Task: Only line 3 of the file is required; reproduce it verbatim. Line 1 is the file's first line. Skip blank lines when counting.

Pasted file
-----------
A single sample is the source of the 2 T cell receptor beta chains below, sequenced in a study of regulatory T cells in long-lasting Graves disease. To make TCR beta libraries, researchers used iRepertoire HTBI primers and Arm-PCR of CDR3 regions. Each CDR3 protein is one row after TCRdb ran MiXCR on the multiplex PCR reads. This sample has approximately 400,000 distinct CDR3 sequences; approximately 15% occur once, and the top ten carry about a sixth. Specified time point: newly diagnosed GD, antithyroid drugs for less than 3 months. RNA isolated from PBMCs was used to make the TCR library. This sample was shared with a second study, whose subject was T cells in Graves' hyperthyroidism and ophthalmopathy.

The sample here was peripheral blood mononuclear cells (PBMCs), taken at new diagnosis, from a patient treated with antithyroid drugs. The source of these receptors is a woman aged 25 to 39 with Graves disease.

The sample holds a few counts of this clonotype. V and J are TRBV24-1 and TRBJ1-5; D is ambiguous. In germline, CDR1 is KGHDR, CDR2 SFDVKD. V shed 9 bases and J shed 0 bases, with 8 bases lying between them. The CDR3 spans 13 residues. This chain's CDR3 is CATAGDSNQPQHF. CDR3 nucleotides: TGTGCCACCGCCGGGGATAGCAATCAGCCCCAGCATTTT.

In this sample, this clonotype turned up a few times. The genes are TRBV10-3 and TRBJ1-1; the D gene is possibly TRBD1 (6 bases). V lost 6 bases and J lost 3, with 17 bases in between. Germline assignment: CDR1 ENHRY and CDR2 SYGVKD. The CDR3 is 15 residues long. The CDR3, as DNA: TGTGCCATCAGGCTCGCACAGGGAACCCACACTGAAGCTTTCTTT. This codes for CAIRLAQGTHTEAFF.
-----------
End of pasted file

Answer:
The sample holds a few counts of this clonotype. V and J are TRBV24-1 and TRBJ1-5; D is ambiguous. In germline, CDR1 is KGHDR, CDR2 SFDVKD. V shed 9 bases and J shed 0 bases, with 8 bases lying between them. The CDR3 spans 13 residues. This chain's CDR3 is CATAGDSNQPQHF. CDR3 nucleotides: TGTGCCACCGCCGGGGATAGCAATCAGCCCCAGCATTTT.